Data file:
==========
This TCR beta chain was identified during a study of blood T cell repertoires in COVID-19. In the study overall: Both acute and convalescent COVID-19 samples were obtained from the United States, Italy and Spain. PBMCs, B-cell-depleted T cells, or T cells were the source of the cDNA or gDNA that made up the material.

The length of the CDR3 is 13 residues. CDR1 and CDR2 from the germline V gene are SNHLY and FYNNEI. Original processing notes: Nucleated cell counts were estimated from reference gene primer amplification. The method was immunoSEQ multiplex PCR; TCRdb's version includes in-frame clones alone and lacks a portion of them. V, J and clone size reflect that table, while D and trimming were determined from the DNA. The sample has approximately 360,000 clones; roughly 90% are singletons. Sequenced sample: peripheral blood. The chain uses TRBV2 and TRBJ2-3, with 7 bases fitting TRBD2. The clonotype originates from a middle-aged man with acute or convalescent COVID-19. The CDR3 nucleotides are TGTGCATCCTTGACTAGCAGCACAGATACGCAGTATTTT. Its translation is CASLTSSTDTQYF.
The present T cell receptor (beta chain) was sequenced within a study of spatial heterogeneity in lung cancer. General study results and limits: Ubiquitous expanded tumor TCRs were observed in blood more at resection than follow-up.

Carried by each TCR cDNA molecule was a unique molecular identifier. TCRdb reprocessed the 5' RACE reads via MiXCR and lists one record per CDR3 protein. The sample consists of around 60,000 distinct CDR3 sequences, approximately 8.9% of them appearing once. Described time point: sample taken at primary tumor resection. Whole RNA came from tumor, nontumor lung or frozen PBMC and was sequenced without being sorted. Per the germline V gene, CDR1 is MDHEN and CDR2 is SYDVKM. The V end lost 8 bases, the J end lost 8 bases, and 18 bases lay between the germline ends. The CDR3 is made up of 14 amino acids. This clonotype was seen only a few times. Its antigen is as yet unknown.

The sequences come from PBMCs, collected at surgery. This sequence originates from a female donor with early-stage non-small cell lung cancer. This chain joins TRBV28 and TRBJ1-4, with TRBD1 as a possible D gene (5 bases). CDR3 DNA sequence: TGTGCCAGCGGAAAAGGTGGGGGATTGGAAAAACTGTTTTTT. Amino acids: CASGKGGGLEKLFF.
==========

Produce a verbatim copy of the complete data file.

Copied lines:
This TCR beta chain was identified during a study of blood T cell repertoires in COVID-19. In the study overall: Both acute and convalescent COVID-19 samples were obtained from the United States, Italy and Spain. PBMCs, B-cell-depleted T cells, or T cells were the source of the cDNA or gDNA that made up the material.

The length of the CDR3 is 13 residues. CDR1 and CDR2 from the germline V gene are SNHLY and FYNNEI. Original processing notes: Nucleated cell counts were estimated from reference gene primer amplification. The method was immunoSEQ multiplex PCR; TCRdb's version includes in-frame clones alone and lacks a portion of them. V, J and clone size reflect that table, while D and trimming were determined from the DNA. The sample has approximately 360,000 clones; roughly 90% are singletons. Sequenced sample: peripheral blood. The chain uses TRBV2 and TRBJ2-3, with 7 bases fitting TRBD2. The clonotype originates from a middle-aged man with acute or convalescent COVID-19. The CDR3 nucleotides are TGTGCATCCTTGACTAGCAGCACAGATACGCAGTATTTT. Its translation is CASLTSSTDTQYF.
The present T cell receptor (beta chain) was sequenced within a study of spatial heterogeneity in lung cancer. General study results and limits: Ubiquitous expanded tumor TCRs were observed in blood more at resection than follow-up.

Carried by each TCR cDNA molecule was a unique molecular identifier. TCRdb reprocessed the 5' RACE reads via MiXCR and lists one record per CDR3 protein. The sample consists of around 60,000 distinct CDR3 sequences, approximately 8.9% of them appearing once. Described time point: sample taken at primary tumor resection. Whole RNA came from tumor, nontumor lung or frozen PBMC and was sequenced without being sorted. Per the germline V gene, CDR1 is MDHEN and CDR2 is SYDVKM. The V end lost 8 bases, the J end lost 8 bases, and 18 bases lay between the germline ends. The CDR3 is made up of 14 amino acids. This clonotype was seen only a few times. Its antigen is as yet unknown.

The sequences come from PBMCs, collected at surgery. This sequence originates from a female donor with early-stage non-small cell lung cancer. This chain joins TRBV28 and TRBJ1-4, with TRBD1 as a possible D gene (5 bases). CDR3 DNA sequence: TGTGCCAGCGGAAAAGGTGGGGGATTGGAAAAACTGTTTTTT. Amino acids: CASGKGGGLEKLFF.